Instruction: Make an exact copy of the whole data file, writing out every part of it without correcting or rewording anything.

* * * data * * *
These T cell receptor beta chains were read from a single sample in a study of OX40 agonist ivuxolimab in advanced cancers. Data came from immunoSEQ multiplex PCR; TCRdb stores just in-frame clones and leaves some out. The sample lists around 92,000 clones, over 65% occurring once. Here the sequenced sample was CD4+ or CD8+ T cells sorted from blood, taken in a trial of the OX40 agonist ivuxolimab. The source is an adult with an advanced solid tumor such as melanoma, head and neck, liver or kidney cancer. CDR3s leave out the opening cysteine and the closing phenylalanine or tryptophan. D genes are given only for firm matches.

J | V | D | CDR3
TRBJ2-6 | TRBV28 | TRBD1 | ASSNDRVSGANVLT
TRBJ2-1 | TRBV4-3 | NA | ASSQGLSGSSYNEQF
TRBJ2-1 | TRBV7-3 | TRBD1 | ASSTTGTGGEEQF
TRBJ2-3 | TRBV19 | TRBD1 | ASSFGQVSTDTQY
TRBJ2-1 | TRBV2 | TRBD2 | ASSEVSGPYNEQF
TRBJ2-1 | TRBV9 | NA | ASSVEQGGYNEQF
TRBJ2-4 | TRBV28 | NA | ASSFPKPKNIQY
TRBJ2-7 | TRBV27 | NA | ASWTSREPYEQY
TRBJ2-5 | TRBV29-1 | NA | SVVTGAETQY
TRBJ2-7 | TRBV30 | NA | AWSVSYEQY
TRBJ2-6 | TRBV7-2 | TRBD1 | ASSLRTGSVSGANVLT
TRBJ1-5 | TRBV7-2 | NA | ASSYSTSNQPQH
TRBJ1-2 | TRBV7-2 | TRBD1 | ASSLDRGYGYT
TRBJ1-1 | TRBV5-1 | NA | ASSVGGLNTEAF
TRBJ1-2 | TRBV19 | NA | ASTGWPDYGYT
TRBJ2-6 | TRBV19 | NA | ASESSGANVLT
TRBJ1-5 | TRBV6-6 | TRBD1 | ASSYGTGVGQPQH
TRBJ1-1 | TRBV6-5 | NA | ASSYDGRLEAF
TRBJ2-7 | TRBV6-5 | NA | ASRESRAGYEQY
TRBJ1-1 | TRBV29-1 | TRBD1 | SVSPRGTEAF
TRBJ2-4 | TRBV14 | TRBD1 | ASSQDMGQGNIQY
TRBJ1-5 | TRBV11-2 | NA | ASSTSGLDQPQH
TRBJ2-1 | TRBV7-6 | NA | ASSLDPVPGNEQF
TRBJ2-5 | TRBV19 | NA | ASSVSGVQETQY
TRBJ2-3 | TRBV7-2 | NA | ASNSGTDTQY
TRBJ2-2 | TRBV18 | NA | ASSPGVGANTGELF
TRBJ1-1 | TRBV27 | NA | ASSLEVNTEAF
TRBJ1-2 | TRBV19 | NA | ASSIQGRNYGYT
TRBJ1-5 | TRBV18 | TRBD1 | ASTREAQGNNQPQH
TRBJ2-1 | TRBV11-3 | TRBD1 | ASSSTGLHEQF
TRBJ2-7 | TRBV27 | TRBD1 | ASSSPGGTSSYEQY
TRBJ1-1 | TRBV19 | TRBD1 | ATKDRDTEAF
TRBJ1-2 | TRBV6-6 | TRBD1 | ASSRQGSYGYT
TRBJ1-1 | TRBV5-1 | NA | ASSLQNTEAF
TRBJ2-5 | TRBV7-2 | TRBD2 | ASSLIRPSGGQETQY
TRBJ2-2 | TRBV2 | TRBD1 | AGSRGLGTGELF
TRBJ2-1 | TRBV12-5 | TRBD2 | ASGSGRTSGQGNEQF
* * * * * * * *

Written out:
These T cell receptor beta chains were read from a single sample in a study of OX40 agonist ivuxolimab in advanced cancers. Data came from immunoSEQ multiplex PCR; TCRdb stores just in-frame clones and leaves some out. The sample lists around 92,000 clones, over 65% occurring once. Here the sequenced sample was CD4+ or CD8+ T cells sorted from blood, taken in a trial of the OX40 agonist ivuxolimab. The source is an adult with an advanced solid tumor such as melanoma, head and neck, liver or kidney cancer. CDR3s leave out the opening cysteine and the closing phenylalanine or tryptophan. D genes are given only for firm matches.

J | V | D | CDR3
TRBJ2-6 | TRBV28 | TRBD1 | ASSNDRVSGANVLT
TRBJ2-1 | TRBV4-3 | NA | ASSQGLSGSSYNEQF
TRBJ2-1 | TRBV7-3 | TRBD1 | ASSTTGTGGEEQF
TRBJ2-3 | TRBV19 | TRBD1 | ASSFGQVSTDTQY
TRBJ2-1 | TRBV2 | TRBD2 | ASSEVSGPYNEQF
TRBJ2-1 | TRBV9 | NA | ASSVEQGGYNEQF
TRBJ2-4 | TRBV28 | NA | ASSFPKPKNIQY
TRBJ2-7 | TRBV27 | NA | ASWTSREPYEQY
TRBJ2-5 | TRBV29-1 | NA | SVVTGAETQY
TRBJ2-7 | TRBV30 | NA | AWSVSYEQY
TRBJ2-6 | TRBV7-2 | TRBD1 | ASSLRTGSVSGANVLT
TRBJ1-5 | TRBV7-2 | NA | ASSYSTSNQPQH
TRBJ1-2 | TRBV7-2 | TRBD1 | ASSLDRGYGYT
TRBJ1-1 | TRBV5-1 | NA | ASSVGGLNTEAF
TRBJ1-2 | TRBV19 | NA | ASTGWPDYGYT
TRBJ2-6 | TRBV19 | NA | ASESSGANVLT
TRBJ1-5 | TRBV6-6 | TRBD1 | ASSYGTGVGQPQH
TRBJ1-1 | TRBV6-5 | NA | ASSYDGRLEAF
TRBJ2-7 | TRBV6-5 | NA | ASRESRAGYEQY
TRBJ1-1 | TRBV29-1 | TRBD1 | SVSPRGTEAF
TRBJ2-4 | TRBV14 | TRBD1 | ASSQDMGQGNIQY
TRBJ1-5 | TRBV11-2 | NA | ASSTSGLDQPQH
TRBJ2-1 | TRBV7-6 | NA | ASSLDPVPGNEQF
TRBJ2-5 | TRBV19 | NA | ASSVSGVQETQY
TRBJ2-3 | TRBV7-2 | NA | ASNSGTDTQY
TRBJ2-2 | TRBV18 | NA | ASSPGVGANTGELF
TRBJ1-1 | TRBV27 | NA | ASSLEVNTEAF
TRBJ1-2 | TRBV19 | NA | ASSIQGRNYGYT
TRBJ1-5 | TRBV18 | TRBD1 | ASTREAQGNNQPQH
TRBJ2-1 | TRBV11-3 | TRBD1 | ASSSTGLHEQF
TRBJ2-7 | TRBV27 | TRBD1 | ASSSPGGTSSYEQY
TRBJ1-1 | TRBV19 | TRBD1 | ATKDRDTEAF
TRBJ1-2 | TRBV6-6 | TRBD1 | ASSRQGSYGYT
TRBJ1-1 | TRBV5-1 | NA | ASSLQNTEAF
TRBJ2-5 | TRBV7-2 | TRBD2 | ASSLIRPSGGQETQY
TRBJ2-2 | TRBV2 | TRBD1 | AGSRGLGTGELF
TRBJ2-1 | TRBV12-5 | TRBD2 | ASGSGRTSGQGNEQF